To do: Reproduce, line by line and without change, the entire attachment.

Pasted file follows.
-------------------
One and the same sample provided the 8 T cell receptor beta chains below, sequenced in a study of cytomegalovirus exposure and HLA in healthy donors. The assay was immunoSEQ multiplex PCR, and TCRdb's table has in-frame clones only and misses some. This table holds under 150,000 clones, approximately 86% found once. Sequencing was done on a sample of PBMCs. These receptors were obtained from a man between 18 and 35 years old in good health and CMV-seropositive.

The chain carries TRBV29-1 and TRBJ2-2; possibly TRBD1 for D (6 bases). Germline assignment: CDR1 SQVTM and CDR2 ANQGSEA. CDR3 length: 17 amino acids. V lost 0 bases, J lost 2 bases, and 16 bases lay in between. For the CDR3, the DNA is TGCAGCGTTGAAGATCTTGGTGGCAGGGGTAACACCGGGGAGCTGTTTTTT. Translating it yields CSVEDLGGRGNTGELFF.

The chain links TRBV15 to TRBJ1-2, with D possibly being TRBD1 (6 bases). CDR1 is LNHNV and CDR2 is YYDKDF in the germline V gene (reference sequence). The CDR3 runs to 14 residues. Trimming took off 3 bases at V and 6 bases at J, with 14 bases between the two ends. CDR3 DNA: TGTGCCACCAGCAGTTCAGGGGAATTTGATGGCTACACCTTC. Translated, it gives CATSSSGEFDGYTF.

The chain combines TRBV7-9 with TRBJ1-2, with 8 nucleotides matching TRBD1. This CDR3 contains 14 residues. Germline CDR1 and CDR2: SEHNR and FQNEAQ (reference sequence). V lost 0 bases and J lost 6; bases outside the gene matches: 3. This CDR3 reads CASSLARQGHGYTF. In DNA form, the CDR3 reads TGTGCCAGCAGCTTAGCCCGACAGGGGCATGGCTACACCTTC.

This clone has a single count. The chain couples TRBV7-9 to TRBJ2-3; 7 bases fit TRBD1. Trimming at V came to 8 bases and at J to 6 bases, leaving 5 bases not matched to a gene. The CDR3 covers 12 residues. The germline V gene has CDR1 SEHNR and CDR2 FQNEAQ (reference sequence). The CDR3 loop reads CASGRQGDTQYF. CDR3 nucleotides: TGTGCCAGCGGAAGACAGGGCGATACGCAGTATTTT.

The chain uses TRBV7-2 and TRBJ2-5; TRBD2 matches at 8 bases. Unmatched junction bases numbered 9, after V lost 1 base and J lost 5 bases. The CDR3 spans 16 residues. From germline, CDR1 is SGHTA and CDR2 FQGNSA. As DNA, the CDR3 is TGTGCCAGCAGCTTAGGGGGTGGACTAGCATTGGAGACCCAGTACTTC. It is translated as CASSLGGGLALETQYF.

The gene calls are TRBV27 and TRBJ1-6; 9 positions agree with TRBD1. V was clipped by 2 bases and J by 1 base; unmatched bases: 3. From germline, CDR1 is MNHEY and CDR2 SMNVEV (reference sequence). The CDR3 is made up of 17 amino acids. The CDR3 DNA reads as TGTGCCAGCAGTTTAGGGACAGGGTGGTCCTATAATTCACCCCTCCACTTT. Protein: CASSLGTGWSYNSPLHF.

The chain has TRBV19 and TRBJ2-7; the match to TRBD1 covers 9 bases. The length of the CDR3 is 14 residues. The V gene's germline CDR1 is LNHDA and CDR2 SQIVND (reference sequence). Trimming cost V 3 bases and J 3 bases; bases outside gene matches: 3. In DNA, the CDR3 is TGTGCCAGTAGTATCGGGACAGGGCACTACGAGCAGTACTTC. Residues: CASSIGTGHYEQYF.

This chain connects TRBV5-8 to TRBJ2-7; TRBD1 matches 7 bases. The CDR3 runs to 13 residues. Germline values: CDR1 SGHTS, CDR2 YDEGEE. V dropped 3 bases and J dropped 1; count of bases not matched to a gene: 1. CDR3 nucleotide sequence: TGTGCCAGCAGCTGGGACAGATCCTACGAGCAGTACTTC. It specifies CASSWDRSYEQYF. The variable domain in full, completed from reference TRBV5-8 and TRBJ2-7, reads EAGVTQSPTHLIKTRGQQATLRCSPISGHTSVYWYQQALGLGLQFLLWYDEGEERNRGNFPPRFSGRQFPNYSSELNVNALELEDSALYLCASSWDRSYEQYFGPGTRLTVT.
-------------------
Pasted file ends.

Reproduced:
One and the same sample provided the 8 T cell receptor beta chains below, sequenced in a study of cytomegalovirus exposure and HLA in healthy donors. The assay was immunoSEQ multiplex PCR, and TCRdb's table has in-frame clones only and misses some. This table holds under 150,000 clones, approximately 86% found once. Sequencing was done on a sample of PBMCs. These receptors were obtained from a man between 18 and 35 years old in good health and CMV-seropositive.

The chain carries TRBV29-1 and TRBJ2-2; possibly TRBD1 for D (6 bases). Germline assignment: CDR1 SQVTM and CDR2 ANQGSEA. CDR3 length: 17 amino acids. V lost 0 bases, J lost 2 bases, and 16 bases lay in between. For the CDR3, the DNA is TGCAGCGTTGAAGATCTTGGTGGCAGGGGTAACACCGGGGAGCTGTTTTTT. Translating it yields CSVEDLGGRGNTGELFF.

The chain links TRBV15 to TRBJ1-2, with D possibly being TRBD1 (6 bases). CDR1 is LNHNV and CDR2 is YYDKDF in the germline V gene (reference sequence). The CDR3 runs to 14 residues. Trimming took off 3 bases at V and 6 bases at J, with 14 bases between the two ends. CDR3 DNA: TGTGCCACCAGCAGTTCAGGGGAATTTGATGGCTACACCTTC. Translated, it gives CATSSSGEFDGYTF.

The chain combines TRBV7-9 with TRBJ1-2, with 8 nucleotides matching TRBD1. This CDR3 contains 14 residues. Germline CDR1 and CDR2: SEHNR and FQNEAQ (reference sequence). V lost 0 bases and J lost 6; bases outside the gene matches: 3. This CDR3 reads CASSLARQGHGYTF. In DNA form, the CDR3 reads TGTGCCAGCAGCTTAGCCCGACAGGGGCATGGCTACACCTTC.

This clone has a single count. The chain couples TRBV7-9 to TRBJ2-3; 7 bases fit TRBD1. Trimming at V came to 8 bases and at J to 6 bases, leaving 5 bases not matched to a gene. The CDR3 covers 12 residues. The germline V gene has CDR1 SEHNR and CDR2 FQNEAQ (reference sequence). The CDR3 loop reads CASGRQGDTQYF. CDR3 nucleotides: TGTGCCAGCGGAAGACAGGGCGATACGCAGTATTTT.

The chain uses TRBV7-2 and TRBJ2-5; TRBD2 matches at 8 bases. Unmatched junction bases numbered 9, after V lost 1 base and J lost 5 bases. The CDR3 spans 16 residues. From germline, CDR1 is SGHTA and CDR2 FQGNSA. As DNA, the CDR3 is TGTGCCAGCAGCTTAGGGGGTGGACTAGCATTGGAGACCCAGTACTTC. It is translated as CASSLGGGLALETQYF.

The gene calls are TRBV27 and TRBJ1-6; 9 positions agree with TRBD1. V was clipped by 2 bases and J by 1 base; unmatched bases: 3. From germline, CDR1 is MNHEY and CDR2 SMNVEV (reference sequence). The CDR3 is made up of 17 amino acids. The CDR3 DNA reads as TGTGCCAGCAGTTTAGGGACAGGGTGGTCCTATAATTCACCCCTCCACTTT. Protein: CASSLGTGWSYNSPLHF.

The chain has TRBV19 and TRBJ2-7; the match to TRBD1 covers 9 bases. The length of the CDR3 is 14 residues. The V gene's germline CDR1 is LNHDA and CDR2 SQIVND (reference sequence). Trimming cost V 3 bases and J 3 bases; bases outside gene matches: 3. In DNA, the CDR3 is TGTGCCAGTAGTATCGGGACAGGGCACTACGAGCAGTACTTC. Residues: CASSIGTGHYEQYF.

This chain connects TRBV5-8 to TRBJ2-7; TRBD1 matches 7 bases. The CDR3 runs to 13 residues. Germline values: CDR1 SGHTS, CDR2 YDEGEE. V dropped 3 bases and J dropped 1; count of bases not matched to a gene: 1. CDR3 nucleotide sequence: TGTGCCAGCAGCTGGGACAGATCCTACGAGCAGTACTTC. It specifies CASSWDRSYEQYF. The variable domain in full, completed from reference TRBV5-8 and TRBJ2-7, reads EAGVTQSPTHLIKTRGQQATLRCSPISGHTSVYWYQQALGLGLQFLLWYDEGEERNRGNFPPRFSGRQFPNYSSELNVNALELEDSALYLCASSWDRSYEQYFGPGTRLTVT.